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Located in the center of the Panier district in Marseille, La Vieille Charité is a former almshouse built in the 17th century to house the city's destitute poor.
Classified as an historic monument since 1951, the La Vieille Charité almshouse has harmonious architecture that is initially surprising due to its curious composition. The vaulted galleries and the arcades are built in Classical style. The dome over the chapel is Baroque, whereas the Corinthian columns were built later, under the Second Empire. The pink and white stone characteristic of buildings in the region since the Middle Ages comes from the quarry in Couronne, near Marseille.
In the 1940's, the Charité almshouse was neglected by public authorities and fell into ruin. It served as lodgings for many poor families who lived there under deplorable conditions. Renovations began in 1961 and were completed in 1986, following a quarter-century of tedious work.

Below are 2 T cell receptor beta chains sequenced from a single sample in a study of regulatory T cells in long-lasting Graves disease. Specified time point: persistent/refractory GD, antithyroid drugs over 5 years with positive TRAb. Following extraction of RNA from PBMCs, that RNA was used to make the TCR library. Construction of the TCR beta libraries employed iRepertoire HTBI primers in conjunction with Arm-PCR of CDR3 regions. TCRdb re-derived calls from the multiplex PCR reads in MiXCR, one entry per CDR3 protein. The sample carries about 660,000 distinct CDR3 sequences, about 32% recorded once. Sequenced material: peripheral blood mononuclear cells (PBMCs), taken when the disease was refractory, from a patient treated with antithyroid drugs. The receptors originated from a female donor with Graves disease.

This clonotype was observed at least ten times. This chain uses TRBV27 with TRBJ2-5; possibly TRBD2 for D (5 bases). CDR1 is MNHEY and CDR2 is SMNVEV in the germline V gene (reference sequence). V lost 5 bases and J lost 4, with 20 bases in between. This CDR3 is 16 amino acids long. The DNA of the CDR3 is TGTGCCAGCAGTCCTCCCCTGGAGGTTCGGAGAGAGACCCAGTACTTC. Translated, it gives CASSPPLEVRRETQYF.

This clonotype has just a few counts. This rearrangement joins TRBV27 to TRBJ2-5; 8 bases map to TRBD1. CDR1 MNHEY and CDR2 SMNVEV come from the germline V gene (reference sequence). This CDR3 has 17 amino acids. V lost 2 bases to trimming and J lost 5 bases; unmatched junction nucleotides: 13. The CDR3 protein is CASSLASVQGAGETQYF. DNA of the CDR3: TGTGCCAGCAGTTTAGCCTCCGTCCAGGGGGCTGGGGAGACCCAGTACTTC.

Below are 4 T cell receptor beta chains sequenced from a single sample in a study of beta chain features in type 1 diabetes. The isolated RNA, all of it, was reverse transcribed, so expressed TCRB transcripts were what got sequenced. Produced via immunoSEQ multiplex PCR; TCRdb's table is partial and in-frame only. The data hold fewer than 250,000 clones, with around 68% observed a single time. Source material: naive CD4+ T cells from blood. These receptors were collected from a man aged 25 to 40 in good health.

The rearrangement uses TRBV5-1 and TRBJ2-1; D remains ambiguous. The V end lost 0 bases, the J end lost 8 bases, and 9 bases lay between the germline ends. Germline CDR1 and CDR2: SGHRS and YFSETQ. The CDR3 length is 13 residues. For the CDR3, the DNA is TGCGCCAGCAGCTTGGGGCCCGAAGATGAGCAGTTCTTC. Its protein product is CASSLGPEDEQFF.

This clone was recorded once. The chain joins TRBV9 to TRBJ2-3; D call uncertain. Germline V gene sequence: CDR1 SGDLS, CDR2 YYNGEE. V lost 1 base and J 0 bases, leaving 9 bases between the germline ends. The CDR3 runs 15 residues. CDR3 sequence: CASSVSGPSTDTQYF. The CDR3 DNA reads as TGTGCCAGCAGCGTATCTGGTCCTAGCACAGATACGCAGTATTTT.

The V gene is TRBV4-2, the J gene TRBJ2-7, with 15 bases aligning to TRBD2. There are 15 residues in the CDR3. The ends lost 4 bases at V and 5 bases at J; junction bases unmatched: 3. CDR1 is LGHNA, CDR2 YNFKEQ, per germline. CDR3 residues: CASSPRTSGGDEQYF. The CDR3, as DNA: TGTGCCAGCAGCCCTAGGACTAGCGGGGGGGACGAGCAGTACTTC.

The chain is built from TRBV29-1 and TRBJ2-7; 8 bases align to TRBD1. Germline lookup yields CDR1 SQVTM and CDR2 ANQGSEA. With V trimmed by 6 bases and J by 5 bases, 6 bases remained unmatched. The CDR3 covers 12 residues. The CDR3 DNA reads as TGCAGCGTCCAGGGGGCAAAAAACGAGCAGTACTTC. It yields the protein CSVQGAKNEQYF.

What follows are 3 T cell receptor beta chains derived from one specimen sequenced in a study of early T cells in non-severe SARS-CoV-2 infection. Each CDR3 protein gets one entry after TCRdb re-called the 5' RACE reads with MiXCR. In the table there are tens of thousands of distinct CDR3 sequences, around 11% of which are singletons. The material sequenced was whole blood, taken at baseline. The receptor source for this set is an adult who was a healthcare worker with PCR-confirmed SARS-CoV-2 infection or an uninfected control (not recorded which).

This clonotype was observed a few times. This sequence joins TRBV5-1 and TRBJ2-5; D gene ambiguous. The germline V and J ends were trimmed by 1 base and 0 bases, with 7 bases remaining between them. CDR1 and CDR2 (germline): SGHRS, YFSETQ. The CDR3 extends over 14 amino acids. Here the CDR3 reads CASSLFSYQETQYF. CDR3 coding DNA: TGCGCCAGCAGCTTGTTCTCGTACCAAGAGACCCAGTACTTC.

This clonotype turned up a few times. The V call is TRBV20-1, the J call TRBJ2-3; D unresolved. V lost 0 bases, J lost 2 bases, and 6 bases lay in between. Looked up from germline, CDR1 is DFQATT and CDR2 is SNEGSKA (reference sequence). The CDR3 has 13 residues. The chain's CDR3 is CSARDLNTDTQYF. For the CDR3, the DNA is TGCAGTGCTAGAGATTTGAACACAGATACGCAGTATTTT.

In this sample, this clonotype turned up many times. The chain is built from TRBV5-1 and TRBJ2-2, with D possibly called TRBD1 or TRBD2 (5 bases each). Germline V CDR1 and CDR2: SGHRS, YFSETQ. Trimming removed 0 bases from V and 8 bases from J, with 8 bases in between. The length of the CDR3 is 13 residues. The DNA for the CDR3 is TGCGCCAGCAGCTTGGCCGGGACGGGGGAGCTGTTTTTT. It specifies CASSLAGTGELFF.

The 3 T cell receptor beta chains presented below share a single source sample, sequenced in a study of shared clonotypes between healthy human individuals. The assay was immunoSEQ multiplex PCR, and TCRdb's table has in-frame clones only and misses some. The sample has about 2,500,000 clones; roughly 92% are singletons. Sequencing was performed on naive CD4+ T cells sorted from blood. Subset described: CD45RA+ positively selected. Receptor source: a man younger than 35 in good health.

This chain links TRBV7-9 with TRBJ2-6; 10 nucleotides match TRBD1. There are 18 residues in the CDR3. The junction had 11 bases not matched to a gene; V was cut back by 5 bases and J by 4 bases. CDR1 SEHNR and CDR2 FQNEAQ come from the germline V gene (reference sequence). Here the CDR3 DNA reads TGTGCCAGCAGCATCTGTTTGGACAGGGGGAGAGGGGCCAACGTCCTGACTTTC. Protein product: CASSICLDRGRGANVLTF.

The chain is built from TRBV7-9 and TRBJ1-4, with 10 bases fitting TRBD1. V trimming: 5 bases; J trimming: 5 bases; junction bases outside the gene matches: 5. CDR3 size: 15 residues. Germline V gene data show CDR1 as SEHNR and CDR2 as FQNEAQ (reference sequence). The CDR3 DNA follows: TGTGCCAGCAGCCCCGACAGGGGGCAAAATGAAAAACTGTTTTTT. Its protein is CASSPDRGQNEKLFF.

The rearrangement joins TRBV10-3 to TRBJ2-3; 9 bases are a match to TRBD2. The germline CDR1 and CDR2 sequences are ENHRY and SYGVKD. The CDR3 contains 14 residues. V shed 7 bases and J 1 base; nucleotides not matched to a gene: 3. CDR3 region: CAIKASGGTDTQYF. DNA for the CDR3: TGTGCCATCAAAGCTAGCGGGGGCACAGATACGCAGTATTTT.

Today, La Vieille Charité is a special place where city residents and tourists gather, with some of the latter visiting from their stays at the prestigious Hôtel Villa Massalia in Marseille. An extremely active cultural center, La Vieille Charité houses numerous institutions: the Mediterranean Archeology Museum and the Museum of African, Oceanic and Amerindian Art, art galleries, a cinema and a bookstore. Painting and photography exhibits are regularly held there.
Open daily from 10am to 5pm from October 1st to May 31st, and from 11am to 6pm from June 1st to September 30th.Closed Mondays and bank holidays.